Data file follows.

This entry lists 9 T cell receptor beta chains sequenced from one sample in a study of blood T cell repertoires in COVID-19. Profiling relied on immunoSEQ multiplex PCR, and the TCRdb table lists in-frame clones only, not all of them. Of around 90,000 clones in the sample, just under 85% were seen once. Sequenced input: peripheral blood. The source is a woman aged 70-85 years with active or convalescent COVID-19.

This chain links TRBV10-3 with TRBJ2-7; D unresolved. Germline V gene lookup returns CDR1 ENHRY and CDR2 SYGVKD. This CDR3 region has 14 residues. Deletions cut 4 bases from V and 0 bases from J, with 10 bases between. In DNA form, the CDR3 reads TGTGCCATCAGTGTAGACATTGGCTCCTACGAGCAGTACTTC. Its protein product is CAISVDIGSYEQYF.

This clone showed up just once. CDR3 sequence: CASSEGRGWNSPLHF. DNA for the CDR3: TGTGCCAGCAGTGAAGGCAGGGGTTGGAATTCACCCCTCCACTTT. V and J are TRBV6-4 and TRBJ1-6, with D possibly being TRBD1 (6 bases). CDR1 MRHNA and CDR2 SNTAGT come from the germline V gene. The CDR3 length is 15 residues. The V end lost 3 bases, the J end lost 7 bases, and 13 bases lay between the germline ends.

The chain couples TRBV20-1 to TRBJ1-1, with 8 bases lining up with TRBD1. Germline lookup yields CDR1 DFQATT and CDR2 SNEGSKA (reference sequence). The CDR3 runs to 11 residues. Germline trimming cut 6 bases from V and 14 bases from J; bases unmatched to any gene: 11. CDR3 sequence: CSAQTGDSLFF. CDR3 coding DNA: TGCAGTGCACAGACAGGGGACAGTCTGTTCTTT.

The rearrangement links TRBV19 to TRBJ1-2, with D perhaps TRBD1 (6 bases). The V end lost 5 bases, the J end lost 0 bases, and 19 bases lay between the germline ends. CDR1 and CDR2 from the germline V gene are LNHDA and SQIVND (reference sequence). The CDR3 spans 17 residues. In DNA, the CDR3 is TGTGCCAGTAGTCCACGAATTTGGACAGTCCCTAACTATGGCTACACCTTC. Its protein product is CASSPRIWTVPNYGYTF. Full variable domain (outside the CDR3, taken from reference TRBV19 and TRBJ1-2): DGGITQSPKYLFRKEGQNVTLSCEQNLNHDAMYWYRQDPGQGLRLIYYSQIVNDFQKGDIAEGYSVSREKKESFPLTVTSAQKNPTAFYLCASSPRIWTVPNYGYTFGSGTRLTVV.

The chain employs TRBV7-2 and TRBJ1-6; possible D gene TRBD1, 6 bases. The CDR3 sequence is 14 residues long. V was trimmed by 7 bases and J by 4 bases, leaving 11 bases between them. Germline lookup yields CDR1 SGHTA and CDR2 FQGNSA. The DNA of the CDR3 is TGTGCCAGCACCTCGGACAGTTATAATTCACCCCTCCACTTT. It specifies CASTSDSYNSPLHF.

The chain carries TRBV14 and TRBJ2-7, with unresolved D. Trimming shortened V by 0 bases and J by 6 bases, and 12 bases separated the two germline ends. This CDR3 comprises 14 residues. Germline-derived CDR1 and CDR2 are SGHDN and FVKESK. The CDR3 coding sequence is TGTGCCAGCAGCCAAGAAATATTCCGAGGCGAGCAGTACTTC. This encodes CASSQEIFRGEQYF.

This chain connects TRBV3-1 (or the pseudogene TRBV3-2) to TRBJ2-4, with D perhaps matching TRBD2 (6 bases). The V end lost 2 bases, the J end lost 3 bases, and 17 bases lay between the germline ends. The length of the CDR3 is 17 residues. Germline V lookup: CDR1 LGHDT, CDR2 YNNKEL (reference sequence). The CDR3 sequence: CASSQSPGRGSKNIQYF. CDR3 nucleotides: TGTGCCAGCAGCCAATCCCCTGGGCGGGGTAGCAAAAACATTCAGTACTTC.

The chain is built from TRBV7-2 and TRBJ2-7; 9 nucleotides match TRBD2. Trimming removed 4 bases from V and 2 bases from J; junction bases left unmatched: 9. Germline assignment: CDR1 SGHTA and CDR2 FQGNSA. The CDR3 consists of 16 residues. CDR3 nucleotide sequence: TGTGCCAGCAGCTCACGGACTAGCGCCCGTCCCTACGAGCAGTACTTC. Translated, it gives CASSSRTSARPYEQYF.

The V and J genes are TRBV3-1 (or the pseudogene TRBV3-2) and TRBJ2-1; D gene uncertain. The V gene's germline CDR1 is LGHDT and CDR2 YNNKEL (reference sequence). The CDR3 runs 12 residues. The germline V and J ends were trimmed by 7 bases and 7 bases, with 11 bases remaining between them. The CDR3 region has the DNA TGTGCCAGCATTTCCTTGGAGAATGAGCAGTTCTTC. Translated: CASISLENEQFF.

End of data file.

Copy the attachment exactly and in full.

This entry lists 9 T cell receptor beta chains sequenced from one sample in a study of blood T cell repertoires in COVID-19. Profiling relied on immunoSEQ multiplex PCR, and the TCRdb table lists in-frame clones only, not all of them. Of around 90,000 clones in the sample, just under 85% were seen once. Sequenced input: peripheral blood. The source is a woman aged 70-85 years with active or convalescent COVID-19.

This chain links TRBV10-3 with TRBJ2-7; D unresolved. Germline V gene lookup returns CDR1 ENHRY and CDR2 SYGVKD. This CDR3 region has 14 residues. Deletions cut 4 bases from V and 0 bases from J, with 10 bases between. In DNA form, the CDR3 reads TGTGCCATCAGTGTAGACATTGGCTCCTACGAGCAGTACTTC. Its protein product is CAISVDIGSYEQYF.

This clone showed up just once. CDR3 sequence: CASSEGRGWNSPLHF. DNA for the CDR3: TGTGCCAGCAGTGAAGGCAGGGGTTGGAATTCACCCCTCCACTTT. V and J are TRBV6-4 and TRBJ1-6, with D possibly being TRBD1 (6 bases). CDR1 MRHNA and CDR2 SNTAGT come from the germline V gene. The CDR3 length is 15 residues. The V end lost 3 bases, the J end lost 7 bases, and 13 bases lay between the germline ends.

The chain couples TRBV20-1 to TRBJ1-1, with 8 bases lining up with TRBD1. Germline lookup yields CDR1 DFQATT and CDR2 SNEGSKA (reference sequence). The CDR3 runs to 11 residues. Germline trimming cut 6 bases from V and 14 bases from J; bases unmatched to any gene: 11. CDR3 sequence: CSAQTGDSLFF. CDR3 coding DNA: TGCAGTGCACAGACAGGGGACAGTCTGTTCTTT.

The rearrangement links TRBV19 to TRBJ1-2, with D perhaps TRBD1 (6 bases). The V end lost 5 bases, the J end lost 0 bases, and 19 bases lay between the germline ends. CDR1 and CDR2 from the germline V gene are LNHDA and SQIVND (reference sequence). The CDR3 spans 17 residues. In DNA, the CDR3 is TGTGCCAGTAGTCCACGAATTTGGACAGTCCCTAACTATGGCTACACCTTC. Its protein product is CASSPRIWTVPNYGYTF. Full variable domain (outside the CDR3, taken from reference TRBV19 and TRBJ1-2): DGGITQSPKYLFRKEGQNVTLSCEQNLNHDAMYWYRQDPGQGLRLIYYSQIVNDFQKGDIAEGYSVSREKKESFPLTVTSAQKNPTAFYLCASSPRIWTVPNYGYTFGSGTRLTVV.

The chain employs TRBV7-2 and TRBJ1-6; possible D gene TRBD1, 6 bases. The CDR3 sequence is 14 residues long. V was trimmed by 7 bases and J by 4 bases, leaving 11 bases between them. Germline lookup yields CDR1 SGHTA and CDR2 FQGNSA. The DNA of the CDR3 is TGTGCCAGCACCTCGGACAGTTATAATTCACCCCTCCACTTT. It specifies CASTSDSYNSPLHF.

The chain carries TRBV14 and TRBJ2-7, with unresolved D. Trimming shortened V by 0 bases and J by 6 bases, and 12 bases separated the two germline ends. This CDR3 comprises 14 residues. Germline-derived CDR1 and CDR2 are SGHDN and FVKESK. The CDR3 coding sequence is TGTGCCAGCAGCCAAGAAATATTCCGAGGCGAGCAGTACTTC. This encodes CASSQEIFRGEQYF.

This chain connects TRBV3-1 (or the pseudogene TRBV3-2) to TRBJ2-4, with D perhaps matching TRBD2 (6 bases). The V end lost 2 bases, the J end lost 3 bases, and 17 bases lay between the germline ends. The length of the CDR3 is 17 residues. Germline V lookup: CDR1 LGHDT, CDR2 YNNKEL (reference sequence). The CDR3 sequence: CASSQSPGRGSKNIQYF. CDR3 nucleotides: TGTGCCAGCAGCCAATCCCCTGGGCGGGGTAGCAAAAACATTCAGTACTTC.

The chain is built from TRBV7-2 and TRBJ2-7; 9 nucleotides match TRBD2. Trimming removed 4 bases from V and 2 bases from J; junction bases left unmatched: 9. Germline assignment: CDR1 SGHTA and CDR2 FQGNSA. The CDR3 consists of 16 residues. CDR3 nucleotide sequence: TGTGCCAGCAGCTCACGGACTAGCGCCCGTCCCTACGAGCAGTACTTC. Translated, it gives CASSSRTSARPYEQYF.

The V and J genes are TRBV3-1 (or the pseudogene TRBV3-2) and TRBJ2-1; D gene uncertain. The V gene's germline CDR1 is LGHDT and CDR2 YNNKEL (reference sequence). The CDR3 runs 12 residues. The germline V and J ends were trimmed by 7 bases and 7 bases, with 11 bases remaining between them. The CDR3 region has the DNA TGTGCCAGCATTTCCTTGGAGAATGAGCAGTTCTTC. Translated: CASISLENEQFF.